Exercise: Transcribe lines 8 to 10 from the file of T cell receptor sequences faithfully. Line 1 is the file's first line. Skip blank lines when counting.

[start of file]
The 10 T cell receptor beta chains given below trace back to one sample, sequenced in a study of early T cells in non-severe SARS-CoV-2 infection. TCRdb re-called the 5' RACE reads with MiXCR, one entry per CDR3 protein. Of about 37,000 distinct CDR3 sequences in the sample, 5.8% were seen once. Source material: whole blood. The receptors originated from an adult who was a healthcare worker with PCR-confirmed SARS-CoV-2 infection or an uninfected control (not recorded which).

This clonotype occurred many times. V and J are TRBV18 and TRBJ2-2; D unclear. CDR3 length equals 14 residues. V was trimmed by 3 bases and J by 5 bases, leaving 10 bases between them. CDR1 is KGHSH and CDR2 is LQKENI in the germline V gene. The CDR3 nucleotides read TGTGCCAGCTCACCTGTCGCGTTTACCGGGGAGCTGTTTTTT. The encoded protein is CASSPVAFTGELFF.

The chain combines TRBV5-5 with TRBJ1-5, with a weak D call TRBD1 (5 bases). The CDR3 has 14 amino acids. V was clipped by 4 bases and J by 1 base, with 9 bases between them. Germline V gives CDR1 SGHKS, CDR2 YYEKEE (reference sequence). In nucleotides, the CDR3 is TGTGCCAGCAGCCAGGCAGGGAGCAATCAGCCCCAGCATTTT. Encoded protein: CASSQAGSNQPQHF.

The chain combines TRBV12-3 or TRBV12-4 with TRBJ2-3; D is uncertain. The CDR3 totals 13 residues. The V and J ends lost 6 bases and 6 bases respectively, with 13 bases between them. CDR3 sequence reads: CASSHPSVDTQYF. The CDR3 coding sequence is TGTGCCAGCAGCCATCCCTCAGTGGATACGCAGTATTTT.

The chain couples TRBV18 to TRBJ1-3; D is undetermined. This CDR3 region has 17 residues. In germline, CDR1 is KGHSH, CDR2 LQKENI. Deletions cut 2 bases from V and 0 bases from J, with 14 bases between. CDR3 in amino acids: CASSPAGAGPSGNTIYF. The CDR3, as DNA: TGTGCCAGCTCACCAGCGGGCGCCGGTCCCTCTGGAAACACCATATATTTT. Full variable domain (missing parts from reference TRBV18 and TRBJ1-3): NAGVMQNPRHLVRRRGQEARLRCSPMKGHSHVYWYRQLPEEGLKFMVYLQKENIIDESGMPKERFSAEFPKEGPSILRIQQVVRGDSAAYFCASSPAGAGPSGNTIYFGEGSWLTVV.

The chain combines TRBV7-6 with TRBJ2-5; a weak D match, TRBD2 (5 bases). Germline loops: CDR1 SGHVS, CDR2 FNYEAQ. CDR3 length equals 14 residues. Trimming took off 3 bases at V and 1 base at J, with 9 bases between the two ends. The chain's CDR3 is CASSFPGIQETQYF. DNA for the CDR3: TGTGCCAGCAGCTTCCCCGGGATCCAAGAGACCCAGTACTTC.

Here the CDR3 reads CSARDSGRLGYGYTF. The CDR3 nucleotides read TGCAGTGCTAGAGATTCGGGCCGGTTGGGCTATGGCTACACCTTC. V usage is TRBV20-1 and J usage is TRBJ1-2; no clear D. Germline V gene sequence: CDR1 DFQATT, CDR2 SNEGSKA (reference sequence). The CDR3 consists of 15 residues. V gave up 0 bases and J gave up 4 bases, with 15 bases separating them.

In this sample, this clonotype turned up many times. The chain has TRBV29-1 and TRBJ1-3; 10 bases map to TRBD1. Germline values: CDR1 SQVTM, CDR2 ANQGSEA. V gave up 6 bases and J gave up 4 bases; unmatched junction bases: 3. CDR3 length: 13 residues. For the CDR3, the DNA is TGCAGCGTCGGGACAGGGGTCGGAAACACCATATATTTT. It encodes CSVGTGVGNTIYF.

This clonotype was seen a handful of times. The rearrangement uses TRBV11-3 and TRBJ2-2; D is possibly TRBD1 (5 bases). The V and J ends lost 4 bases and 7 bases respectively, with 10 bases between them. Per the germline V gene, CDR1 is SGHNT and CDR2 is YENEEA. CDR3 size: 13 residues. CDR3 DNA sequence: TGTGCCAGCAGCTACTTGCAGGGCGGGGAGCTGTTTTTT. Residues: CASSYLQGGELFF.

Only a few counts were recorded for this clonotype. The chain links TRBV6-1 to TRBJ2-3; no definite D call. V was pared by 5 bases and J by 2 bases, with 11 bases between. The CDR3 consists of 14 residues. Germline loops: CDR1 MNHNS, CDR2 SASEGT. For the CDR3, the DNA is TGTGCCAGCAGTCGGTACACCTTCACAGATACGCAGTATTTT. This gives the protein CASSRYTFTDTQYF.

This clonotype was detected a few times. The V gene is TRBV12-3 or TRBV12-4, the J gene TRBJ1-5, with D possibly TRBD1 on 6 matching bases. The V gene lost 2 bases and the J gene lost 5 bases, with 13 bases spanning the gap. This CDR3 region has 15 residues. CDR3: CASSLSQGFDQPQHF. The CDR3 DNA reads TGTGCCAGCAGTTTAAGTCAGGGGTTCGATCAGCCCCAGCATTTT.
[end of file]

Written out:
In this sample, this clonotype turned up many times. The chain has TRBV29-1 and TRBJ1-3; 10 bases map to TRBD1. Germline values: CDR1 SQVTM, CDR2 ANQGSEA. V gave up 6 bases and J gave up 4 bases; unmatched junction bases: 3. CDR3 length: 13 residues. For the CDR3, the DNA is TGCAGCGTCGGGACAGGGGTCGGAAACACCATATATTTT. It encodes CSVGTGVGNTIYF.

This clonotype was seen a handful of times. The rearrangement uses TRBV11-3 and TRBJ2-2; D is possibly TRBD1 (5 bases). The V and J ends lost 4 bases and 7 bases respectively, with 10 bases between them. Per the germline V gene, CDR1 is SGHNT and CDR2 is YENEEA. CDR3 size: 13 residues. CDR3 DNA sequence: TGTGCCAGCAGCTACTTGCAGGGCGGGGAGCTGTTTTTT. Residues: CASSYLQGGELFF.

Only a few counts were recorded for this clonotype. The chain links TRBV6-1 to TRBJ2-3; no definite D call. V was pared by 5 bases and J by 2 bases, with 11 bases between. The CDR3 consists of 14 residues. Germline loops: CDR1 MNHNS, CDR2 SASEGT. For the CDR3, the DNA is TGTGCCAGCAGTCGGTACACCTTCACAGATACGCAGTATTTT. This gives the protein CASSRYTFTDTQYF.